Heathrow Airport London celebrates 70 years with nostalgic photographs

  • Heathrow Airport opened to the public in 1946 and welcomed 63,000 passengers during its first operational year
  • Today the hub handles over 67 million annual passengers travelling to over 180 destinations in over 90 countries
  • Retrospective images from a new book called Heathrow in Photographs, honour seven decades of aviation progress

From the terminal tents adorned with flowers and sofas to the plane spotters sat on fold out chairs on the runway, a surprising collection of nostalgic images celebrating 70 years of Heathrow airport have emerged.

Dating back to the 1940s, in an era before congestion or security measures were heard of, passengers are pictured strolling casually through empty concourses while staff write arrivals and departures information on blackboards in chalk. 

These are just some of the fascinating images in a new book called Heathrow in Photographs, which honours seven decades of life at Europe's busiest airport, ahead of its 70th anniversary later this month on May 28.

Before it became an aviation hub, the area of Heathrow was a hamlet known as Heath Row, which was cleared for construction on the airport in 1944. The original airport was launched in 1946 by the minister of Civil Aviation at the time, Lord Winster, and offered just one runway. At the end of its first operational year in 1946, 63,000 passengers had travelled through the airport, steadily rising to 796,000 in 1951.

Today the hub has grown to be one of the world’s busiest international airports handling over 67 million passengers flying to over 180 destinations in over 90 countries, each year.

Journey back in time with these incredible images of Heathrow and its evolution over the years.

Inside one of the terminal tents in 1946, comfortable armchairs and flowers are employed to distract travellers from the noise and temperatures outside

Inside one of the terminal tents in 1946, comfortable armchairs and flowers are employed to distract travellers from the noise and temperatures outside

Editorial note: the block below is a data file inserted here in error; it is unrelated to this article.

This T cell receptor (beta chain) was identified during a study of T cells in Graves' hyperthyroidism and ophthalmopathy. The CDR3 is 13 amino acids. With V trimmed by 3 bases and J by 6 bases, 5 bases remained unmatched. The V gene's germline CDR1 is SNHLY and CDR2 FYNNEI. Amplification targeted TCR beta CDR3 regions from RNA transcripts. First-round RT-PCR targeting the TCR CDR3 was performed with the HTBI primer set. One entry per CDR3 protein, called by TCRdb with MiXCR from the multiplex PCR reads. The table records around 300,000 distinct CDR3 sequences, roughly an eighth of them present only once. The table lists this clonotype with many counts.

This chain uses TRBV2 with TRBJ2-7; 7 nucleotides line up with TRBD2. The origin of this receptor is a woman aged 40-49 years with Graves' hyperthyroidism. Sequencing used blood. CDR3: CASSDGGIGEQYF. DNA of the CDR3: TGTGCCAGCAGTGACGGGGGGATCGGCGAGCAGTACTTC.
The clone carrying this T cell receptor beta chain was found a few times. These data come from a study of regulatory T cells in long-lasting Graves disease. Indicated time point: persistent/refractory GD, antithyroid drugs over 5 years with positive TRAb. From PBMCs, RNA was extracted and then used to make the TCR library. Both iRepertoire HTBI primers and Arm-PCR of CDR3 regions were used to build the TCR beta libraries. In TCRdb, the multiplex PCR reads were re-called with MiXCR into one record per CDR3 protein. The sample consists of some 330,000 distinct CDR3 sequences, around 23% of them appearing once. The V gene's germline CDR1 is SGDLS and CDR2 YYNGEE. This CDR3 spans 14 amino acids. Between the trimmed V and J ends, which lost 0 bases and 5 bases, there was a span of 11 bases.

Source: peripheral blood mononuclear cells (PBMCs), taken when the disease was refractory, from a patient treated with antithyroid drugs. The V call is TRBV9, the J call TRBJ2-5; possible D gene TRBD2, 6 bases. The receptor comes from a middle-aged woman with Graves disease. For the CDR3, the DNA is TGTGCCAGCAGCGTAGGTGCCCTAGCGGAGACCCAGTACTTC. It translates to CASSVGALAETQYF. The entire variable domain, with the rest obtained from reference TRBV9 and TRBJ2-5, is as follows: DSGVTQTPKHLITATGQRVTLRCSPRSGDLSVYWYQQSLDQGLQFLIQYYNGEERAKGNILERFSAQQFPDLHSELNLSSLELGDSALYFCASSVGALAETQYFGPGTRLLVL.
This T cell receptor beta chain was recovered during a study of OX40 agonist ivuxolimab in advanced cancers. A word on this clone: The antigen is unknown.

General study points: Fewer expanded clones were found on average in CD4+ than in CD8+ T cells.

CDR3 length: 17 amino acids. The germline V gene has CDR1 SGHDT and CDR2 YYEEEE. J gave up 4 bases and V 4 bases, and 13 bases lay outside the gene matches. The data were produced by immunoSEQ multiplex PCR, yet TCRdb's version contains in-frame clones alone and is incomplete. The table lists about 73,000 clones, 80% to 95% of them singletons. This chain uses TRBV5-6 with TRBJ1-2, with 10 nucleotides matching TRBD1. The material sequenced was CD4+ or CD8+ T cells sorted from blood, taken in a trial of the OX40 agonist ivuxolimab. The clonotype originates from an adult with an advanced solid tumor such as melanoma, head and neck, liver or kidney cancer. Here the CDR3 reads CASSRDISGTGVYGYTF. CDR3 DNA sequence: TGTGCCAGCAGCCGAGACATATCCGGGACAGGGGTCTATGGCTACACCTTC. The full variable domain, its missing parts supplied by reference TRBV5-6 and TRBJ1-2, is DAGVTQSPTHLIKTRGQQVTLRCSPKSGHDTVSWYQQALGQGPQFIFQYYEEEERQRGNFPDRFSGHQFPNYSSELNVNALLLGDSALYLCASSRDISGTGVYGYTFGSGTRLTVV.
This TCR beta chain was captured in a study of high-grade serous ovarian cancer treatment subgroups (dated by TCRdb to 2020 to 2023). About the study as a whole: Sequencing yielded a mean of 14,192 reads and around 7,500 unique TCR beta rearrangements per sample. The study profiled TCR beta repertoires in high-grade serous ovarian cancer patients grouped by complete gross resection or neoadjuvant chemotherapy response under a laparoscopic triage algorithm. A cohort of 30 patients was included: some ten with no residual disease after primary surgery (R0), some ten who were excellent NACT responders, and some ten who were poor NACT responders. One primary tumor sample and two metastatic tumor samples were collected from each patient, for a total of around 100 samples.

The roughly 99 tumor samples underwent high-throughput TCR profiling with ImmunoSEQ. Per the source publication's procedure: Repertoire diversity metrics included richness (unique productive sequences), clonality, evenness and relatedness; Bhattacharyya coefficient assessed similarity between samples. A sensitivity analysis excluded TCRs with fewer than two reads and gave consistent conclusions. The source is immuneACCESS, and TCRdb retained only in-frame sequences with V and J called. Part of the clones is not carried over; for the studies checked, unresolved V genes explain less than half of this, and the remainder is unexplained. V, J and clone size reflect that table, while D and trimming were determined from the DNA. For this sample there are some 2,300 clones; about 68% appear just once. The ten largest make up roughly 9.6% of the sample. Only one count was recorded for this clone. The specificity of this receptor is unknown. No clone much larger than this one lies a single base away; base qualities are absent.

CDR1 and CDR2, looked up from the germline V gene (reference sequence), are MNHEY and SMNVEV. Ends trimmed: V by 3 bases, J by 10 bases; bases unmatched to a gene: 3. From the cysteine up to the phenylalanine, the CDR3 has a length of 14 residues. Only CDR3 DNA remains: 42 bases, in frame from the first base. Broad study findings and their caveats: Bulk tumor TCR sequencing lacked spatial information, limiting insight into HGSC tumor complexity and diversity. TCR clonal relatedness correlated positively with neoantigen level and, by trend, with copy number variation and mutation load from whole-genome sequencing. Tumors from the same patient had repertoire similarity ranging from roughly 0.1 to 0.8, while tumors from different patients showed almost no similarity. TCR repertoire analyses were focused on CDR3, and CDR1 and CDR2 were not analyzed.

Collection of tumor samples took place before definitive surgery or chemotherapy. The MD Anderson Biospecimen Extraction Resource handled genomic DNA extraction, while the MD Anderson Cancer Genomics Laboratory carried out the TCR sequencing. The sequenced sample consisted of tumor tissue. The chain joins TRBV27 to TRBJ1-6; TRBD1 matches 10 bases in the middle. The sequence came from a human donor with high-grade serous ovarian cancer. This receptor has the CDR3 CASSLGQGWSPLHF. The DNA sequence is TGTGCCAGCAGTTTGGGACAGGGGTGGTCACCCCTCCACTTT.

Slow process: The movements board is updated by hand on September 2, 1948 using a blackboard and chalk

Slow process: The movements board is updated by hand on September 2, 1948 using a blackboard and chalk

Early plane spotters in the viewing enclosure circa 1949, with a Trans-Canada Airlines Canadair North Star in the background

Early plane spotters in the viewing enclosure circa 1949, with a Trans-Canada Airlines Canadair North Star in the background

Runway view: This terminal building restaurant in 1958 overlooks the tarmac as staff prepare an Alitalia Douglas DC-6B I-DIMB

Runway view: This terminal building restaurant in 1958 overlooks the tarmac as staff prepare an Alitalia Douglas DC-6B I-DIMB

Check-in desks for BOAC and Qantas airlines in Terminal 3 in 1969. The building is located where a hamlet known as Heath's Row used to be

Check-in desks for BOAC and Qantas airlines in Terminal 3 in 1969. The building is located where a hamlet known as Heath's Row used to be

Spacious and traffic free: Showing plenty of room for expansion, the Central Area has two SAS DC-6Bs and a BEA Ambassador aircraft in the foreground of this 1955 aerial shot

Spacious and traffic free: Showing plenty of room for expansion, the Central Area has two SAS DC-6Bs and a BEA Ambassador aircraft in the foreground of this 1955 aerial shot

In 1959 there were no covered walkway style gates at Heathrow, instead passengers are pictured watching the arrivals and waiting to board transfer buses

In 1959 there were no covered walkway style gates at Heathrow, instead passengers are pictured watching the arrivals and waiting to board transfer buses

In the foreground children play on airport terrace amusement rides on a sunny day in July 1967 while a BOAC Boeing 707 takes off in the distance

In the foreground children play on airport terrace amusement rides on a sunny day in July 1967 while a BOAC Boeing 707 takes off in the distance